|     owner_id UUID NULL,
             |     creation_time TIMESTAMP NULL,
             |     status STRING NULL,
             |     current_location STRING NULL,
             |     ext JSONB NULL,
             |     CONSTRAINT "primary" PRIMARY KEY (city ASC, id ASC),
             |     INDEX vehicles_auto_index_fk_city_ref_users (city ASC, owner_id ASC),
             |     INVERTED INDEX ix_vehicle_ext (ext),
             |     CONSTRAINT fk_owner_id_ref_users FOREIGN KEY (owner_id) REFERENCES users(id) ON DELETE CASCADE,
             |     INDEX vehicles_auto_index_fk_owner_id_ref_users (owner_id ASC),
             |     FAMILY "primary" (id, city, type, owner_id, creation_time, status, current_location, ext)
             | )
(1 row)
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> INSERT INTO users (name, dl) VALUES ('Annika', 'ABC-123');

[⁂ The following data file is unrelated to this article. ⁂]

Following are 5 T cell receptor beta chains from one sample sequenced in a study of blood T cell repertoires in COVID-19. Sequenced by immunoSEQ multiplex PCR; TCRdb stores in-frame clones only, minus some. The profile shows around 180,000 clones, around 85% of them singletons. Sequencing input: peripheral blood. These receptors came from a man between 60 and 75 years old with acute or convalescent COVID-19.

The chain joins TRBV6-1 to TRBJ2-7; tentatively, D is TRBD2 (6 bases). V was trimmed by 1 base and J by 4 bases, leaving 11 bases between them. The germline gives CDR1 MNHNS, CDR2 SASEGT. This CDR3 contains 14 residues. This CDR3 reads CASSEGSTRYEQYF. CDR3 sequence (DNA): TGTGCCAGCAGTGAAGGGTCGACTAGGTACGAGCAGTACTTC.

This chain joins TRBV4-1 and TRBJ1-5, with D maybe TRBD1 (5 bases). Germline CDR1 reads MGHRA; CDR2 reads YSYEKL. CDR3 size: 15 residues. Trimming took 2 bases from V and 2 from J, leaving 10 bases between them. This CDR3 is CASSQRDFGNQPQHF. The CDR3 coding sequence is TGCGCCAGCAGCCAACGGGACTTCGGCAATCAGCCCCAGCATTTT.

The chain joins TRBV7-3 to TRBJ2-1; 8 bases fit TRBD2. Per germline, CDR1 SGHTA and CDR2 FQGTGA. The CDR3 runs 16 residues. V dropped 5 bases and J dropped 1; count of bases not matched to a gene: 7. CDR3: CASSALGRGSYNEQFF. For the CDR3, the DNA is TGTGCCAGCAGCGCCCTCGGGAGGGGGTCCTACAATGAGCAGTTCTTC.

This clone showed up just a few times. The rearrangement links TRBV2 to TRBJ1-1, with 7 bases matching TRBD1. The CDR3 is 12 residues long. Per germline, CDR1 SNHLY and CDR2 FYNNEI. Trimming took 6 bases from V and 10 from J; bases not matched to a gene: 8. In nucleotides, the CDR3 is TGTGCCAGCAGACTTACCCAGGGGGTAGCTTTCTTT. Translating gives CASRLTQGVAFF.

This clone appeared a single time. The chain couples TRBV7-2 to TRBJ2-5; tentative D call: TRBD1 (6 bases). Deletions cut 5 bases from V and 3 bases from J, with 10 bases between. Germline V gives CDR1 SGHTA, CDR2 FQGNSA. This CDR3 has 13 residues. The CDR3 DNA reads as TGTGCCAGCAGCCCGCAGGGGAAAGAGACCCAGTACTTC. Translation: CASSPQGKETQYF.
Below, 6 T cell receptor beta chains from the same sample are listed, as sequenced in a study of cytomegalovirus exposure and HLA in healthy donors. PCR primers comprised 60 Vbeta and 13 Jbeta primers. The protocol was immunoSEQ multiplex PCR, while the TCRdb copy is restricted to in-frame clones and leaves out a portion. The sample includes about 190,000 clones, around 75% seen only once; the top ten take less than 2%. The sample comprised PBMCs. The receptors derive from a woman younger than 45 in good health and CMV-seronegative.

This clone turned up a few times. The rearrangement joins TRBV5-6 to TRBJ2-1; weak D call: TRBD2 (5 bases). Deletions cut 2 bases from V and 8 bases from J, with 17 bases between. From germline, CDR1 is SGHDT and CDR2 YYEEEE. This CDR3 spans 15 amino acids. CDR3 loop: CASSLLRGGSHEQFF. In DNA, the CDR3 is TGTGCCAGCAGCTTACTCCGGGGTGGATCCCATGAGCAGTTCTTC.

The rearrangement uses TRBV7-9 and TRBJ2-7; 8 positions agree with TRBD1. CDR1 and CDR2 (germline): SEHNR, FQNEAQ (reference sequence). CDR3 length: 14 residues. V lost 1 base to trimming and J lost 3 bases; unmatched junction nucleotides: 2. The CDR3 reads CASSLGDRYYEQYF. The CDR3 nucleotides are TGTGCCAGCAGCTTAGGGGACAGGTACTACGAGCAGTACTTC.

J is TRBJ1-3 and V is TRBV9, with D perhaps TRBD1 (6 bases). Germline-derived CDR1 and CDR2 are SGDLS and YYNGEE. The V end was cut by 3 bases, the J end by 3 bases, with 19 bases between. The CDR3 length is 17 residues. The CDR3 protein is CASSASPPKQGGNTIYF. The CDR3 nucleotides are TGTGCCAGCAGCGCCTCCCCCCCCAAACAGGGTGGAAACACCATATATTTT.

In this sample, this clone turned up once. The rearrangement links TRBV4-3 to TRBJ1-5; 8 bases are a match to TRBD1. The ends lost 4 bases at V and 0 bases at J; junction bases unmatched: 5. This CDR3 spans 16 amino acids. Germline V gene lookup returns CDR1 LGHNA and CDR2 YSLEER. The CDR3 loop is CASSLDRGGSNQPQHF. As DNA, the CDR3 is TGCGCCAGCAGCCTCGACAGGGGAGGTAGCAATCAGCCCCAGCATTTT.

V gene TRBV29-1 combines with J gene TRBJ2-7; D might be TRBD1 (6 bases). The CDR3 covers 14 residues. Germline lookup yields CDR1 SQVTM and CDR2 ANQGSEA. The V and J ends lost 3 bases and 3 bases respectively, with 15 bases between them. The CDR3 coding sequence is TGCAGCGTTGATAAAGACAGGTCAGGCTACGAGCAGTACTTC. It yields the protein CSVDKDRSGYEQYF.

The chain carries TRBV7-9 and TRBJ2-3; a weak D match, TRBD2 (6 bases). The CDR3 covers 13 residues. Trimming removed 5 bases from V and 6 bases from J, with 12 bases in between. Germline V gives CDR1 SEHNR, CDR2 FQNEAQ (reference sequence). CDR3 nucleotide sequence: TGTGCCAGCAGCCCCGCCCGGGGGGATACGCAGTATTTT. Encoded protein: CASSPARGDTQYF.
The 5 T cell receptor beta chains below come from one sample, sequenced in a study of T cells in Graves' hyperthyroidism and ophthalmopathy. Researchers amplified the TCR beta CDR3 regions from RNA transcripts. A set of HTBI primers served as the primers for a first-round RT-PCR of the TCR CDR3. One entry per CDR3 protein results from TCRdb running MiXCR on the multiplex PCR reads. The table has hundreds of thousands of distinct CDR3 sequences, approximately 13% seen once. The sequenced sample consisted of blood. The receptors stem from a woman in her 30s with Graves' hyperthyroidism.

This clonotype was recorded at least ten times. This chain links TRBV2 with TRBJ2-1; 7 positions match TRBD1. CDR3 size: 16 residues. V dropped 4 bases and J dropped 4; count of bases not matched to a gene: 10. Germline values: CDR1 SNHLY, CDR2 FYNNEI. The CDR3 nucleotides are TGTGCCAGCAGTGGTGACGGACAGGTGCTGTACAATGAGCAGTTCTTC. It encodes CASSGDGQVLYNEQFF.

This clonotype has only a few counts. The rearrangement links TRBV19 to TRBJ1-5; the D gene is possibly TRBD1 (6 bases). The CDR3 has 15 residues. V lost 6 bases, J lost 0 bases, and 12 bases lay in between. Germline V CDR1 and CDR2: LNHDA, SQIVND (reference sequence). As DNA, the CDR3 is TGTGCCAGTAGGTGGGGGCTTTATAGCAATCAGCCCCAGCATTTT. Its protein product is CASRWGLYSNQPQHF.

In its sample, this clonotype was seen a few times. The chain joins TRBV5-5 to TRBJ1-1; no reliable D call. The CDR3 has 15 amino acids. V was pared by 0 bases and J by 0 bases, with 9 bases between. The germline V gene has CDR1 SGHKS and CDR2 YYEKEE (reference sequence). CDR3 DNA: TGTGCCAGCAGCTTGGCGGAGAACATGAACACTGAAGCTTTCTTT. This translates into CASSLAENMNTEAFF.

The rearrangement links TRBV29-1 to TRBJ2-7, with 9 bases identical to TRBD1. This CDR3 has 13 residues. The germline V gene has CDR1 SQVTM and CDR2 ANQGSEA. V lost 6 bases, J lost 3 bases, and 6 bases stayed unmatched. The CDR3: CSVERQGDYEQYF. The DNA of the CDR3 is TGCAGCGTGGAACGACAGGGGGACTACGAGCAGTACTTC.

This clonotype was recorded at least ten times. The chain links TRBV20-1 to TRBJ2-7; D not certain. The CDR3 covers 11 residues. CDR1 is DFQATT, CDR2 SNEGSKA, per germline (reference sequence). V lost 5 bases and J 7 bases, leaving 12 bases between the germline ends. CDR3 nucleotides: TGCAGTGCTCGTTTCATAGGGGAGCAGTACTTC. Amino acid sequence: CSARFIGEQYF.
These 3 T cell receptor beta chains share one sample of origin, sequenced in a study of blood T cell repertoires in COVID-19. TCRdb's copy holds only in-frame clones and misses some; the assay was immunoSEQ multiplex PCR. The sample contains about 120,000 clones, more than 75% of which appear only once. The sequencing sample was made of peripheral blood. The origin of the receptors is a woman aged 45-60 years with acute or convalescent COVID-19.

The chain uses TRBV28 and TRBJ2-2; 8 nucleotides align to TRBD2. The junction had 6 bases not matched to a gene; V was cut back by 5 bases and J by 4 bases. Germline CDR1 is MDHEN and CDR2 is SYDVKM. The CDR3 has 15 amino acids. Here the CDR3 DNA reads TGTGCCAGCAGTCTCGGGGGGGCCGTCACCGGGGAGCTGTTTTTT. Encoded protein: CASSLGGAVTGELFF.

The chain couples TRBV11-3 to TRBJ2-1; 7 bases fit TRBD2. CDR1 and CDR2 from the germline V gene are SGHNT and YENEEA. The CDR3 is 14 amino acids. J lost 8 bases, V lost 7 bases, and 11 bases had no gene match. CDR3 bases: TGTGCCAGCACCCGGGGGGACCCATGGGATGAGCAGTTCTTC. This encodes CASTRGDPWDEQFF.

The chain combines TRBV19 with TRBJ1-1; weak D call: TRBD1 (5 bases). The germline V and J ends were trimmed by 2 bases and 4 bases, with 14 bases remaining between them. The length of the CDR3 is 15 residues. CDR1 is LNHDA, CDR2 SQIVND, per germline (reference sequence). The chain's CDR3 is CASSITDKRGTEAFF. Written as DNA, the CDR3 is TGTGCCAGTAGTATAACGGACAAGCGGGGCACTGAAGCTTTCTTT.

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> SELECT * FROM users;
                   id                  | city |  name  | address | credit_card |   dl
+--------------------------------------+------+--------+---------+-------------+---------+
  26da1fce-59e1-4290-a786-9068242dd195 | NULL | Annika | NULL    | NULL        | ABC-123
(1 row)
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> INSERT INTO vehicles (city, owner_id) VALUES ('seattle', '26da1fce-59e1-4290-a786-9068242dd195');
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> SELECT * FROM vehicles;
                   id                  |  city   | type |               owner_id               | creation_time | status | current_location | ext
+--------------------------------------+---------+------+--------------------------------------+---------------+--------+------------------+------+
  fc6f7a8c-4ba9-42e1-9c37-7be3c906050c | seattle | NULL | 26da1fce-59e1-4290-a786-9068242dd195 | NULL          | NULL   | NULL             | NULL
(1 row)
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> DELETE FROM users WHERE id = '26da1fce-59e1-4290-a786-9068242dd195';
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> SELECT * FROM vehicles;
  id | city | type | owner_id | creation_time | status | current_location | ext